Archive for March, 2009

On campus: “The Monopoly Myth: The Case of Standard Oil”

30 March 2009

The Monopoly Myth
The Case of Standard Oil


8:15pm, April 2nd, 2009 – Jimenez Room – Stamp Student Union
Directions and campus map here, and free parking is available in Lot 1: http://transportation.umd.edu/visitor/directionstocampus.html

Who: Alex Epstein, analyst at the Ayn Rand Center for Individual Rights

What: “The Monopoly Myth: The Case of Standard Oil” In this talk Epstein argues against antitrust law by illustrating the case of Standard Oil’s legal and moral rise to market dominance. A Q&A will follow.

Description: Most of us were taught in school that laissez-faire capitalism was tried in the 1800s—and failed. Without government regulations and antitrust law, we learned, businessmen used “anti-competitive” tactics to become giant, unchallengeable monopolies. The most famous monopoly was John D. Rockefeller’s Standard Oil Trust, which supposedly used its “market power” to squelch innovative competitors and jack up consumer prices at will.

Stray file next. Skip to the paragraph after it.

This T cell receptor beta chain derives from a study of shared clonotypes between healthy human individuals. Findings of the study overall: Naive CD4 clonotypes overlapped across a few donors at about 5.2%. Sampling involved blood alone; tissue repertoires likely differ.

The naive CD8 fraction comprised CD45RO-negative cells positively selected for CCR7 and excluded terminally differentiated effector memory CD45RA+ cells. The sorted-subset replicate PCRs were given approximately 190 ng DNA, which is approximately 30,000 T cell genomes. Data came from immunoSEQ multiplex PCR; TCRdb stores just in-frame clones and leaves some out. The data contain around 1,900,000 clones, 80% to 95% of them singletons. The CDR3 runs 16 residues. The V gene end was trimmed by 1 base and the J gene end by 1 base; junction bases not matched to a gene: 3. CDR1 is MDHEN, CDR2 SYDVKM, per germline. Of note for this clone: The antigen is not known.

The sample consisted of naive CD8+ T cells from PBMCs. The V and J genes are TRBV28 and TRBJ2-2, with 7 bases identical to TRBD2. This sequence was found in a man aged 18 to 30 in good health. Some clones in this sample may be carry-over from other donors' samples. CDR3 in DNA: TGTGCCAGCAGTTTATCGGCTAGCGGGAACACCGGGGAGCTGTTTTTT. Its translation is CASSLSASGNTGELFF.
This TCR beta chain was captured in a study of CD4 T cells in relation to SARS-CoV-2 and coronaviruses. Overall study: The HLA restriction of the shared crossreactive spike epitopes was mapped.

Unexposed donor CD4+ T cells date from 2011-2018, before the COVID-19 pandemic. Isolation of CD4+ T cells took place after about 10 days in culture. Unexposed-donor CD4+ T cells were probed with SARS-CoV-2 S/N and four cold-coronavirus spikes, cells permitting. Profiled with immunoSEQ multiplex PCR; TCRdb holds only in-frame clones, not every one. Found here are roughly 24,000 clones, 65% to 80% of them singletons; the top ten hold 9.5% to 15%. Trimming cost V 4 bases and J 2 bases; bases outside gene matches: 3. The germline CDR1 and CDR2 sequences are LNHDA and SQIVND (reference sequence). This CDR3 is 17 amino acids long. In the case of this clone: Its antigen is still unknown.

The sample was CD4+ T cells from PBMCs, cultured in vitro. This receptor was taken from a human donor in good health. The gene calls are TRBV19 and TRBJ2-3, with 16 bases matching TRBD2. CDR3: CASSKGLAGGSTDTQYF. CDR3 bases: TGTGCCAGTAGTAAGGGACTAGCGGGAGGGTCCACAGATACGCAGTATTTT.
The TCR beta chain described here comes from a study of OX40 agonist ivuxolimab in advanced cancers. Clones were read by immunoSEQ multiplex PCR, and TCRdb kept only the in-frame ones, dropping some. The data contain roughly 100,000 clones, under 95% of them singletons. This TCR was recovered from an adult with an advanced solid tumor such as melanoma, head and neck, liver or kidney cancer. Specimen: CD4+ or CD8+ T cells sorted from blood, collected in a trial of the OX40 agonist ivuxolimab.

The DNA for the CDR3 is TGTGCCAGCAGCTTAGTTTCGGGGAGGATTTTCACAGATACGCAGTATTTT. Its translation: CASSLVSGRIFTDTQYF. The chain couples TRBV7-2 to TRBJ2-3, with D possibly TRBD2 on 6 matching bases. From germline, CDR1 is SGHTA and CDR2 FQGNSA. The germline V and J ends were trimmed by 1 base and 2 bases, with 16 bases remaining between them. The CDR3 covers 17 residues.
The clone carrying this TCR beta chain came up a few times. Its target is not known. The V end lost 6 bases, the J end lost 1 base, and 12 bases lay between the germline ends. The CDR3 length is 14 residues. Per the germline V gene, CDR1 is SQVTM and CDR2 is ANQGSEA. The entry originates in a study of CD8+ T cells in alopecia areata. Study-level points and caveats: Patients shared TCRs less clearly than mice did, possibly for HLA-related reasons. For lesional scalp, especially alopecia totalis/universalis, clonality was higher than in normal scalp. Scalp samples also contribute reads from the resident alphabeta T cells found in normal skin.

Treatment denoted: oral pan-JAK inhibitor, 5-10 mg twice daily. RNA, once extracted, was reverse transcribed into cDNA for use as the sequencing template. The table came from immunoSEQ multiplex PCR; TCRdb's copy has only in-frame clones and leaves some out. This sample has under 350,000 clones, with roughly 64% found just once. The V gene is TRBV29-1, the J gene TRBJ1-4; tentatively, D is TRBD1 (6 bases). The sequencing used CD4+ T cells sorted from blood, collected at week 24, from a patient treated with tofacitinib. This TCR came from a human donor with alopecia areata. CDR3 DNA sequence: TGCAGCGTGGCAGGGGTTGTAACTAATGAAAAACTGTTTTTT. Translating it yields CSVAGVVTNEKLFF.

But did this really happen? Did laissez-faire really fail? No, argues Alex Epstein of the Ayn Rand Center. In “The Monopoly Myth: The Case of Standard Oil,” Epstein will tell the real story of Rockefeller’s rise to market dominance—and explain how his success was the result not of shady practices, but of his company’s incredible ability to bring the cheapest, best oil to millions of Americans.